Dan Bricklin

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Dan Bricklin
Dan Bricklin - 2007.jpg
Born (1951-07-16) July 16, 1951 (age 71)
Alma materMassachusetts Institute of Technology (SB)
Harvard University (MBA)
Known forVisiCalc

Daniel Singer Bricklin (born July 16, 1951) is an American businessman and engineer who is the co-creator, with Bob Frankston, of the VisiCalc spreadsheet program. He also founded Software Garden, Inc., of which he is currently president, and Trellix.[1] which he left in 2004.[2] He currently serves as the chief technology officer of Alpha Software.[3]

His book, Bricklin on Technology, was published by Wiley in May 2009.[4] For his work with VisiCalc, Bricklin is often referred to as “the father of the Spreadsheet.”

Early life and education[edit]

Bricklin was born in a Jewish family[5] in Philadelphia, where he attended Akiba Hebrew Academy. He began his college as a mathematics major, but soon switched to computer science. He earned a Bachelor of Science in electrical engineering and computer science from the Massachusetts Institute of Technology in 1973, where he was a resident of Bexley Hall.[6][2]

Upon graduating from MIT, Bricklin worked for Digital Equipment Corporation (DEC) where he was part of the team that worked on WPS-8[7] until 1976, when he began working for FasFax, a cash register manufacturer. In 1977, he returned to education, and was awarded a Master of Business Administration from Harvard University in 1979.[2]

While a student at Harvard Business School, Bricklin co-developed VisiCalc in 1979, making it the first electronic spreadsheet readily available for home and office use. It ran on an Apple II computer, and was considered a fourth generation software program. VisiCalc is widely credited for fueling the rapid growth of the personal computer industry. Instead of doing financial projections with manually calculated spreadsheets, and having to recalculate with every single cell in the sheet, VisiCalc allowed the user to change any cell, and have the entire sheet automatically recalculated. This could turn 20 hours of work into 15 minutes and allowed for more creativity.[2][8]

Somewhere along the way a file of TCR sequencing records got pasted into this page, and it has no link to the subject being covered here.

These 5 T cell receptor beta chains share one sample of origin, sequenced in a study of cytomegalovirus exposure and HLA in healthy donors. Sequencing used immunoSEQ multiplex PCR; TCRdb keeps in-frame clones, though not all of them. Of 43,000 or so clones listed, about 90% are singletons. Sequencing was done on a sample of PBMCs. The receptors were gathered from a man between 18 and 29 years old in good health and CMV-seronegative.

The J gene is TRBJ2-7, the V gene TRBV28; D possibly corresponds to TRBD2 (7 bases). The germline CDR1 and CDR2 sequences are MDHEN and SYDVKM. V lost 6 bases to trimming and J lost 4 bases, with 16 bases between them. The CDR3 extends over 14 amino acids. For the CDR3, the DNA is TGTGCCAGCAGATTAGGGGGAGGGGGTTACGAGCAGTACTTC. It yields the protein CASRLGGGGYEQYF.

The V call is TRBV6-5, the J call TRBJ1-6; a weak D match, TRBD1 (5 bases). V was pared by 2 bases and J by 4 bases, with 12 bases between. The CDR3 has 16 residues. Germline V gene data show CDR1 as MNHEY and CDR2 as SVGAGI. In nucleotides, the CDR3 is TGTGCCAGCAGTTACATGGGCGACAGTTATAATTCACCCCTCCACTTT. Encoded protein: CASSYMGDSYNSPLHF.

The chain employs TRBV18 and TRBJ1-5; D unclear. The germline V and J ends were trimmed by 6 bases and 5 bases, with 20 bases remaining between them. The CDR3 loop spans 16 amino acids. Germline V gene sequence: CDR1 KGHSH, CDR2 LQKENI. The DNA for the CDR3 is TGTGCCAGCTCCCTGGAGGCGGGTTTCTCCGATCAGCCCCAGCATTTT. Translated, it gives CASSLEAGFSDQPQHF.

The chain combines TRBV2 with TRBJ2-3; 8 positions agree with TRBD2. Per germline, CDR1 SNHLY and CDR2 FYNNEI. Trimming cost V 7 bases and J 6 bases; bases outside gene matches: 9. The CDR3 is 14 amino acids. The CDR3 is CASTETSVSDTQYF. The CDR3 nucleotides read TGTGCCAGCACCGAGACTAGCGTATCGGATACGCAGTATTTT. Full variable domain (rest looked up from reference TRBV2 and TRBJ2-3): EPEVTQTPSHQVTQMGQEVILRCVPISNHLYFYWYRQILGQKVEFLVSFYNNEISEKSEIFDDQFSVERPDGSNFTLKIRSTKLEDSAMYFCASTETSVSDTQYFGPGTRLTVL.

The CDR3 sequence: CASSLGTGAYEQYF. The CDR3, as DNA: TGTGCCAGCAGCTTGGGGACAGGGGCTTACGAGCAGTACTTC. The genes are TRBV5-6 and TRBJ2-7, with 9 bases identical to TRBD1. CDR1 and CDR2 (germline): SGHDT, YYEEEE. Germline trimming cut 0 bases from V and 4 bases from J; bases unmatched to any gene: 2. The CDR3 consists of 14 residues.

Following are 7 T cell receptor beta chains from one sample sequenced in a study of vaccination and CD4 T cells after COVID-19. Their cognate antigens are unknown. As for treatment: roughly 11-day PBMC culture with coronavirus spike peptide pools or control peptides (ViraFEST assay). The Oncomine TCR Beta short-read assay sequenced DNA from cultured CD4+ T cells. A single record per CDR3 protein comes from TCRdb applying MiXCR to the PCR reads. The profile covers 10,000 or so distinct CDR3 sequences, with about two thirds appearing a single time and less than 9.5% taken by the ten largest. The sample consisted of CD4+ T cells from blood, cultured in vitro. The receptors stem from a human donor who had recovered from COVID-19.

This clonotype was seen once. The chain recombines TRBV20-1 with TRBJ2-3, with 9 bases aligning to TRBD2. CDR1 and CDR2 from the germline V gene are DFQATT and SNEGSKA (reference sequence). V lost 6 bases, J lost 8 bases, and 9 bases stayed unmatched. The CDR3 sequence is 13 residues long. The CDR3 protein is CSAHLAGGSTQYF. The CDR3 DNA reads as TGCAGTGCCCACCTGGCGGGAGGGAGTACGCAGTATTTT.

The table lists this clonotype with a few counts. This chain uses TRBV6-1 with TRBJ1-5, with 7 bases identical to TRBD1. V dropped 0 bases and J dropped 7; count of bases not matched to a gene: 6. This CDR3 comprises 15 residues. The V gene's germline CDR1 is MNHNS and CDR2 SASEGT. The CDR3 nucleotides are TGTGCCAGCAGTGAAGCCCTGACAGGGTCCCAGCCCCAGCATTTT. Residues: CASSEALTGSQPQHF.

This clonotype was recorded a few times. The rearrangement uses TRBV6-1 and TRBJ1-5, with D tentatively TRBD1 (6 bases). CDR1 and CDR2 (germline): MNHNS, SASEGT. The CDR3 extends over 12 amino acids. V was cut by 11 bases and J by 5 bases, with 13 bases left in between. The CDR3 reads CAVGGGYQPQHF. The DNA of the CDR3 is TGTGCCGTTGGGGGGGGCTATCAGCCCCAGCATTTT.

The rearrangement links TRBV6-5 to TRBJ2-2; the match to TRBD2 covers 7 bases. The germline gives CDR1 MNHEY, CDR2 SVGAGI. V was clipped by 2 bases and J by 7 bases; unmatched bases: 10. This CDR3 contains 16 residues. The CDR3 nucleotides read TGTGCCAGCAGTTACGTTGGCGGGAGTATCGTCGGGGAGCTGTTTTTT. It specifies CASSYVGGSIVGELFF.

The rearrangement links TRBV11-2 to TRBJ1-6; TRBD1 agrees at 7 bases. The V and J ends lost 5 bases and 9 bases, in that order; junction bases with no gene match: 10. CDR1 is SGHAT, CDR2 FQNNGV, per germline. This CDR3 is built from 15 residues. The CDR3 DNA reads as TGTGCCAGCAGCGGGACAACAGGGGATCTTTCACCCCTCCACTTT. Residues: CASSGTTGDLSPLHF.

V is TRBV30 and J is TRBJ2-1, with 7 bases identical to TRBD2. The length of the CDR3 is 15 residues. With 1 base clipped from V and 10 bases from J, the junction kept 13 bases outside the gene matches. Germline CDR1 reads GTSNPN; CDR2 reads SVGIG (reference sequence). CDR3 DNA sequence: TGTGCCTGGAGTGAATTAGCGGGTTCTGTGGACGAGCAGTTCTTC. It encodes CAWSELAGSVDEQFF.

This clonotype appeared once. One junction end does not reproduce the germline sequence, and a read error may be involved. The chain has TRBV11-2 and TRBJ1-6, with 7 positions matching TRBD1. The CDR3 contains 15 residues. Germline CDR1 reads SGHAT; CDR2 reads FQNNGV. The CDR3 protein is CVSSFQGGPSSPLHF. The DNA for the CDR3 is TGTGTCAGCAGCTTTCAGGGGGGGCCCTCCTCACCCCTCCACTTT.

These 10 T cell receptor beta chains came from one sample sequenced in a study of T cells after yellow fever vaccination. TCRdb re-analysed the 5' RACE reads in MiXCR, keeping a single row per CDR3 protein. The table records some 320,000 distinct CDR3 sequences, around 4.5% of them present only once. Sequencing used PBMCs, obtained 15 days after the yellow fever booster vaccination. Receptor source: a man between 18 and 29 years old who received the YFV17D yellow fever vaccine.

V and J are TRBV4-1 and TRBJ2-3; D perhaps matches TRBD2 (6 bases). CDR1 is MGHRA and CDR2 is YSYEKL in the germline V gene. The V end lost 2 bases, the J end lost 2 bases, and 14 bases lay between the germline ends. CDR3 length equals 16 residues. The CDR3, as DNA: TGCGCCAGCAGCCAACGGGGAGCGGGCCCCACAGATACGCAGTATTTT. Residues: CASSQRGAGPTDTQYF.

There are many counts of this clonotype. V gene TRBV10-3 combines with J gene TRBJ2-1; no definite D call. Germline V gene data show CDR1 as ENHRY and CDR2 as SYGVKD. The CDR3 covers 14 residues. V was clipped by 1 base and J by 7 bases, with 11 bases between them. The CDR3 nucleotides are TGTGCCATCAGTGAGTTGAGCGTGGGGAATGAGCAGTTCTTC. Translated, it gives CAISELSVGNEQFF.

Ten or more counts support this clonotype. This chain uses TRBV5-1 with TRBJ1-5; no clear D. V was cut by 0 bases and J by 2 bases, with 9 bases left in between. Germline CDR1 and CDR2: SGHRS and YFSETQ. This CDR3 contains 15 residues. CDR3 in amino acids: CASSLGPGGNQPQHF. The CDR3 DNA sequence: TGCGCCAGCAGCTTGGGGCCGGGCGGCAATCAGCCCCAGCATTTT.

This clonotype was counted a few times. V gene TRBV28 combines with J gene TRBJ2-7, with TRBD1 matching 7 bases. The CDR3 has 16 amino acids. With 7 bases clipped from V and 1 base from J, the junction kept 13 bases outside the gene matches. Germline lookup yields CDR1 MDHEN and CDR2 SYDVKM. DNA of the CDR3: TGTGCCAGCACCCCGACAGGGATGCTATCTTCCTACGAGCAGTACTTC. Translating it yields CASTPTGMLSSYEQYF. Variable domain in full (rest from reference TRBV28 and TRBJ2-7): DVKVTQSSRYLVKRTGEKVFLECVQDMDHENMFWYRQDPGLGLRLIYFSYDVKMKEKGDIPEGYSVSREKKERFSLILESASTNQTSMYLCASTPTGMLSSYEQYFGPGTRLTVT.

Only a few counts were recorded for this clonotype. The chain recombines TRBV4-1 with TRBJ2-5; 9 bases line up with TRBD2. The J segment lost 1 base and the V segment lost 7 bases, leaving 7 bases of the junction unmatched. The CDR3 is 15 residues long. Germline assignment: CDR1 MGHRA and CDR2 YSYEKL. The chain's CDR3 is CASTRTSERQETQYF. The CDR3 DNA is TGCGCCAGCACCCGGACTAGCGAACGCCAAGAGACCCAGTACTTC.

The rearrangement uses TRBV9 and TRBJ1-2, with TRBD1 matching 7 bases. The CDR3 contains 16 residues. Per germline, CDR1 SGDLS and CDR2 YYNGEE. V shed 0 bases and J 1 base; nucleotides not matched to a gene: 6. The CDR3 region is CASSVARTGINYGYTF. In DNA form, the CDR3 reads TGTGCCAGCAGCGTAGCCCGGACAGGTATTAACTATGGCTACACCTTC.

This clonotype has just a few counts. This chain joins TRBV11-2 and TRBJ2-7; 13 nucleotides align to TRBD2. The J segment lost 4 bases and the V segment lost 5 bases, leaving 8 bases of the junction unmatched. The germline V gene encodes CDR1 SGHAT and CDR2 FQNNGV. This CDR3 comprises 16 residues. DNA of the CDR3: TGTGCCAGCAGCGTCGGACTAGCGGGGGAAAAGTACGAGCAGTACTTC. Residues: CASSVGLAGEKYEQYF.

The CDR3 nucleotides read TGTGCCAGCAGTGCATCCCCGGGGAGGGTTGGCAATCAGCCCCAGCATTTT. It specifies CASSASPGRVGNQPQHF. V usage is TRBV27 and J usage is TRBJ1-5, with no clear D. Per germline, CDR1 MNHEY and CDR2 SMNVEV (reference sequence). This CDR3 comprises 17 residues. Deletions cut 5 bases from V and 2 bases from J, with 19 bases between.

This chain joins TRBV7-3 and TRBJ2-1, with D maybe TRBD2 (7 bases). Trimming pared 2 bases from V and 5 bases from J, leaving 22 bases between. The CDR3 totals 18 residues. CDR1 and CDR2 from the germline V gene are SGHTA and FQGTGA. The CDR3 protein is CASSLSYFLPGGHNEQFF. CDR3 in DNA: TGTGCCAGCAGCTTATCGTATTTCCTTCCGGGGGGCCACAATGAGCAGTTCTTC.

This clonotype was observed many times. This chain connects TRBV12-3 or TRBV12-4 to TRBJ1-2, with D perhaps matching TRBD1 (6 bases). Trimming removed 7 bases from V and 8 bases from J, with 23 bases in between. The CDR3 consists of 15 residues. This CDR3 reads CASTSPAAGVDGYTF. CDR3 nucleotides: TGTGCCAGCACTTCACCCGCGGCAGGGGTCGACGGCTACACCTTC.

Software Arts[edit]

In 1979, Bricklin and Frankston founded Software Arts, Inc., and began selling VisiCalc, via a separate company named VisiCorp. Along with co-founder Bob Frankston, he started writing versions of the program for the Tandy TRS-80, Commodore PET and the Atari 800. Soon after its launch, VisiCalc became a fast seller at $100.[2][8]

Software Arts also published TK/Solver[9] and "and Spotlight,"a desktop organizer for the IBM Personal Computer."[10]

Bricklin was awarded the Grace Murray Hopper Award in 1981 for VisiCalc. Bricklin could not patent VisiCalc, since software programs were not eligible for patent protection at the time.

Bricklin was chairman of Software Arts until 1985, the year that Software Arts was acquired by Lotus.[10] He left and founded Software Garden.

Software Garden[edit]

Dan Bricklin founded Software Garden, a small consulting firm and developer of software applications, in 1985. The company's focus was to produce and market “Dan Bricklin's Demo Program”. The program allowed users to create demonstrations of their programs before they were even written, and was also used to create tutorials for Windows-based programs. Other versions released soon after included demo-it!. He remained the president of the company until he co-founded Slate Corporation in 1990. In 1992, he became the vice president of Phoenix-based[11] Slate corporation, and developed At Hand, a pen-based spreadsheet.[11] When Slate closed in 1994, Bricklin returned to Software Garden.[2]

His "Dan Bricklin's Overall Viewer" (described by The New York Times as "a visual way to display information in Windows-based software")[12] was released in November 1994.

Trellix Corporation[edit]

In 1995 Bricklin founded Trellix Corporation, named for Trellix Site Builder.[13]

Trellix was bought by Interland (now Web.com) in 2003, and Bricklin became Interland's chief technology officer until early 2004.[2]